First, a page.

I’m the principal of Umejima Elementary School
in Adachi-ku, Tokyo. My name is Atsushi Ebara. Not at all. Students from grade 1 to 6 have the exact same duties. They all dish out food, but with grade 1 and 2’s the teachers sometimes support and assist. But by the time they’re in grade six, they are able to do everything. – Put your hands together.
– Okay. Itadakimasu (I humbly receive). The purpose and the role of kyushoku (school lunch program) are for the students to learn that to have a healthy body, eating is very important. Secondly, to experience our own food culture through kyushoku. Lastly to appreciate the hard work of many people
who are involved in making kyushoku from farmers, to kitchen staff, to anyone who helps. All the homeroom teachers eat with their students in the classroom. Teacher, what do we have next period? Teacher, teacher! A test. Teacher, the camera is facing towards you, so do like this. I wouldn’t do such a bad manered thing. As a principal, I have to eat and check the food
before it’s served to the children. So I barely have the chance to eat with children. I’m Rie Kuwabara, the school nutritionist. In our school, we have a staff of 12. But with me, there are 13 people working on the school’s lunch. There are 634 children in the school, but we have lots of staff, so we make 690 meals in total. We have food from all over, but basically the vegetables are domestic and come from the Kanto and even Shikoku areas. Today I’m introducing food from Kochi prefecture. Ginger chicken. In Kochi they grow ginger. Ginger’s essence prevents us from being sick. Guruni (stew). In Tosa dialect, guru means friends getting together. This stew is called guruni because various vegetables are gathered and cooked together. Basically, ingredients are domestic, but on some occasions, some ingredients are processed in foreign countries. But basically, fish, meat, vegetables —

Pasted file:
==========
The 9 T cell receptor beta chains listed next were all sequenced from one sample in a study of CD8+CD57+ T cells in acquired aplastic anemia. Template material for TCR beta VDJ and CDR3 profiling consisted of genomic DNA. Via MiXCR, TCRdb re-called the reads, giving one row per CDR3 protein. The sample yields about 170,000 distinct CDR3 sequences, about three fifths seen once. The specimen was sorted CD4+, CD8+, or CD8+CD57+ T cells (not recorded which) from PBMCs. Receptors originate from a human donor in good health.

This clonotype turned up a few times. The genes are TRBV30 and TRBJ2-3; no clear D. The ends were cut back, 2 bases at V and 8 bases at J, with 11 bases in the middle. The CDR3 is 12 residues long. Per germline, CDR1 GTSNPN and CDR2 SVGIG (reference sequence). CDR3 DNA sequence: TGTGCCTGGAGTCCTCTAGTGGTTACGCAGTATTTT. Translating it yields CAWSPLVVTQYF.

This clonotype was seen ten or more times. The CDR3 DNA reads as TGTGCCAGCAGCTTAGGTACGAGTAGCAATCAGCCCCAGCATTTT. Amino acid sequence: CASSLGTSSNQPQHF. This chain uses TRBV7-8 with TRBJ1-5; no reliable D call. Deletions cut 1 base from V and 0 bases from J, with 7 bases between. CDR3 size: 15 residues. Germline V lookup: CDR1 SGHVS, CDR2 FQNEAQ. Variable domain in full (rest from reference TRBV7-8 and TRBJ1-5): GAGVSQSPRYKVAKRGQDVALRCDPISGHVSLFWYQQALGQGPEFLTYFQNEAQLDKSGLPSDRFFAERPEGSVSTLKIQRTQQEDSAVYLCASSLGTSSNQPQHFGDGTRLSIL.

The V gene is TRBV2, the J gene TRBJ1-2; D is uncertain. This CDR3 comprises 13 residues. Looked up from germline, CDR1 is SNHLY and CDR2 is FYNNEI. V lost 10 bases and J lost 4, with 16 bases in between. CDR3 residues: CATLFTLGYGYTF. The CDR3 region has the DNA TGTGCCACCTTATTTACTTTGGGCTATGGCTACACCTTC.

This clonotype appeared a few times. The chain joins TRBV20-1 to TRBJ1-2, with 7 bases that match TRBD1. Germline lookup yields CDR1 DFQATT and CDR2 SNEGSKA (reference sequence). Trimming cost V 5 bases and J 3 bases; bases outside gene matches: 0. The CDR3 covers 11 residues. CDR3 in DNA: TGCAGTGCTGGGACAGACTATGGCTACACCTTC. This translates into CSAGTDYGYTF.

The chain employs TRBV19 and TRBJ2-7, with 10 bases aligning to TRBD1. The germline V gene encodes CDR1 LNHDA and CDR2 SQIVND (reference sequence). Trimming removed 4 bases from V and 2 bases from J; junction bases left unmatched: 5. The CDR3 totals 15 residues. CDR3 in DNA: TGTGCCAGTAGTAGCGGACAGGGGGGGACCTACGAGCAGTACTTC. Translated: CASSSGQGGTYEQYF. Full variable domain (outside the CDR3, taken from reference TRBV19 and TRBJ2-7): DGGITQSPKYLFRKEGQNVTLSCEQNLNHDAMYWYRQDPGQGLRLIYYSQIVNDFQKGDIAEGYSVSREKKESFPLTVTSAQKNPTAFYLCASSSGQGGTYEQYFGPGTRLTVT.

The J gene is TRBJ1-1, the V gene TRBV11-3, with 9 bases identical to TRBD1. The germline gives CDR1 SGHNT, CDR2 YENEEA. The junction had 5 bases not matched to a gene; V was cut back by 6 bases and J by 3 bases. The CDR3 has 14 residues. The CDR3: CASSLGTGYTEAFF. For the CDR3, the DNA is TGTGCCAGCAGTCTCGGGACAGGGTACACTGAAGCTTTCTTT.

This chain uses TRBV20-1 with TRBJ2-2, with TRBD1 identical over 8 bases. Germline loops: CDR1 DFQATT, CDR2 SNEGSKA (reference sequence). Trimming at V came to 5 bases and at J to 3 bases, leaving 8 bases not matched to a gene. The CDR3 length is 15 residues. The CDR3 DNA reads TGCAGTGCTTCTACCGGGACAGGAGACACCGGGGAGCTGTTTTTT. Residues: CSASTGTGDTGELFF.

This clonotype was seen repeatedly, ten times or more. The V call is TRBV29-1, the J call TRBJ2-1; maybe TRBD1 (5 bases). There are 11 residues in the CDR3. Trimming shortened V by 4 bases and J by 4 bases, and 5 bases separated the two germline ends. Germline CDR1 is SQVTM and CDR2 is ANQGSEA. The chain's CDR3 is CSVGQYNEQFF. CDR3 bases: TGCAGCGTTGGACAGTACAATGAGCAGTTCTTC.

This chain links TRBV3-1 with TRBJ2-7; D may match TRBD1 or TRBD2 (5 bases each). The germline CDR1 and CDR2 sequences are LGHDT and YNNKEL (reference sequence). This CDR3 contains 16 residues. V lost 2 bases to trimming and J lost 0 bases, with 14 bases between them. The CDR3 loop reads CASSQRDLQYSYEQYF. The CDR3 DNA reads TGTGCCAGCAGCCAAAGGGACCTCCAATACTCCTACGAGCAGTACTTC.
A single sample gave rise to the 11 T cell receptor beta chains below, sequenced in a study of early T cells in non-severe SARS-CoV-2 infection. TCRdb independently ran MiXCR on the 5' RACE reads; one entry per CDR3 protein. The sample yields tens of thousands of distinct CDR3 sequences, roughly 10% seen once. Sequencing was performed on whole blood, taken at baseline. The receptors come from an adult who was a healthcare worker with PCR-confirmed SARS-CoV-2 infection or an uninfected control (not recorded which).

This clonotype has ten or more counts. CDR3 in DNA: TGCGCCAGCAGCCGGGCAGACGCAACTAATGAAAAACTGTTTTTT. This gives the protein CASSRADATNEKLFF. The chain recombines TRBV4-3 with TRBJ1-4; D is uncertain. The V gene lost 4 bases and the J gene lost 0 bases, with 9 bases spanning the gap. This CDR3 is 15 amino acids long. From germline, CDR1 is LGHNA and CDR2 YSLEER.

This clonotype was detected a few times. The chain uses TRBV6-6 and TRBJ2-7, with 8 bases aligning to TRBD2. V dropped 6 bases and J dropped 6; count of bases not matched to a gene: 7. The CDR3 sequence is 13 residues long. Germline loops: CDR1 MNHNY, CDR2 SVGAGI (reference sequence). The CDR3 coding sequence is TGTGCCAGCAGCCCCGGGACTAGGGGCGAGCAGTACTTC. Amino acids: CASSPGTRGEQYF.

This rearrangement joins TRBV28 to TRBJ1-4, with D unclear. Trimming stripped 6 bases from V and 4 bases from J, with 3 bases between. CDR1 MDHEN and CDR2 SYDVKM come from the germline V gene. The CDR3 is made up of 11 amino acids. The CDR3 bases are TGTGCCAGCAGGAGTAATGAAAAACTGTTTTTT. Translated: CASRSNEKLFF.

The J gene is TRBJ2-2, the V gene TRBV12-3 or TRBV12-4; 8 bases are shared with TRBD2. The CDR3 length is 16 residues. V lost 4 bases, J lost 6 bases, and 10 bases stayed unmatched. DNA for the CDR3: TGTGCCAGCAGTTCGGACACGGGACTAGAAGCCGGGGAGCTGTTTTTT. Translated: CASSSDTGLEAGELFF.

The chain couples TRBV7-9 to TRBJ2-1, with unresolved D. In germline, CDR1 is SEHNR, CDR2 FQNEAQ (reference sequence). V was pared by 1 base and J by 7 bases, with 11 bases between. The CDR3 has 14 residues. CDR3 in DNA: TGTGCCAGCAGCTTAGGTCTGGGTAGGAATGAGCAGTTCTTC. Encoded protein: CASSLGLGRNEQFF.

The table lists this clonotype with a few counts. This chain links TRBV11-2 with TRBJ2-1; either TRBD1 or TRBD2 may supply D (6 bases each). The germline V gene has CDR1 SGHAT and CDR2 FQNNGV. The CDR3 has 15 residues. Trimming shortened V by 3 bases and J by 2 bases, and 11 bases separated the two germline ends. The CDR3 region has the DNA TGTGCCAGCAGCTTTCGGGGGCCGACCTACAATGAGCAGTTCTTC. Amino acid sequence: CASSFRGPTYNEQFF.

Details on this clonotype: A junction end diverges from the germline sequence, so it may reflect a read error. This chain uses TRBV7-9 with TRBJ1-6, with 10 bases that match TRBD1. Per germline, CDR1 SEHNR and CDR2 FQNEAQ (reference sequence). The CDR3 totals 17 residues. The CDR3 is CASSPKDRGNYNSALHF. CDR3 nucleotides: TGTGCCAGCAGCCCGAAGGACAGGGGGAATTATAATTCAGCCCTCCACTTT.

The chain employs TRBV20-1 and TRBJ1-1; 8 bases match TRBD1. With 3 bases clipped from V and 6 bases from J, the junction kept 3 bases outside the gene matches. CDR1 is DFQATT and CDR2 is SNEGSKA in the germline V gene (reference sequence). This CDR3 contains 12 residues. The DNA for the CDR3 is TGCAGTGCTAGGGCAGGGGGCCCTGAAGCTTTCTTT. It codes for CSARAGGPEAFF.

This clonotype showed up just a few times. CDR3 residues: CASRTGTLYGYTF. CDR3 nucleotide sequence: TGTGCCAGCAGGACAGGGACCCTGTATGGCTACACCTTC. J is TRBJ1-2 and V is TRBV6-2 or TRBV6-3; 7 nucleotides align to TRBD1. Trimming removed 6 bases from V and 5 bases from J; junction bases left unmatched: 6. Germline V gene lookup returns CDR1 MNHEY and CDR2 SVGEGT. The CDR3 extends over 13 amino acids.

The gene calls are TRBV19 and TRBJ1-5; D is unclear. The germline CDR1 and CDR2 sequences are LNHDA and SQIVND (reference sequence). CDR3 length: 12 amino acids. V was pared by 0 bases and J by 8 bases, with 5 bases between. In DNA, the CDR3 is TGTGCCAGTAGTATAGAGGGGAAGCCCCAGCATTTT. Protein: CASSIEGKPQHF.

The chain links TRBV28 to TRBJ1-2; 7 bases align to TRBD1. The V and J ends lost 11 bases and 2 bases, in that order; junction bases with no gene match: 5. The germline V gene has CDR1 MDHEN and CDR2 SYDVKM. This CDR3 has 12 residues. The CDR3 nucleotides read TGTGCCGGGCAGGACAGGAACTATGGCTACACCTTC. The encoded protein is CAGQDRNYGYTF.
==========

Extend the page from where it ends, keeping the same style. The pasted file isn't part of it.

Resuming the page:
fresh ingredients — are domestic. We buy local ingredients, it’s delivered, and we cook it. They pick it like this, all four of them. How is it? Hard? Difficult? Difficult. Yeah, difficult. I teach kids that by eating, we take life from vegetables so that
we can live (and we must appreciate this). Students don’t help cook the food, but the 1st and 2nd graders help peel vegetables like broad beans, corn, and green peas. Today, 8th graders came to my farm to do their work experience. Tomorrow for their kyshoku’s edamame rice dish, the edamame they’re working on will be used. Ah, thank you! It will be used in the school lunch’s salad. Ah. Is it okay if I eat it? Yes, go ahead. Yes, very sweet. These are called fruit tomatoes. Every month I plan the menu one month in advance. First of all, I write down what vegetables are in season so that I can cook food that’s in season. Secondly, there is event food every month. For example, next month is Tanabata (seasonal festival). So I’m planning food for the event. Lastly, we don’t want to use meat many days in a row. For example, I don’t want to offer chicken today,
and then pork the next day, so I try to put on the menu fish,
then meat, then egg, then tofu. I try to take turns using those ingredients. And the basic thing is that I have to
offer a certain amount of nutrition. This is regulated by the city. So I try to hit 100% of the required nutritional targets. Are there any ingredients or menus that the kids don’t like? And do you repeat those items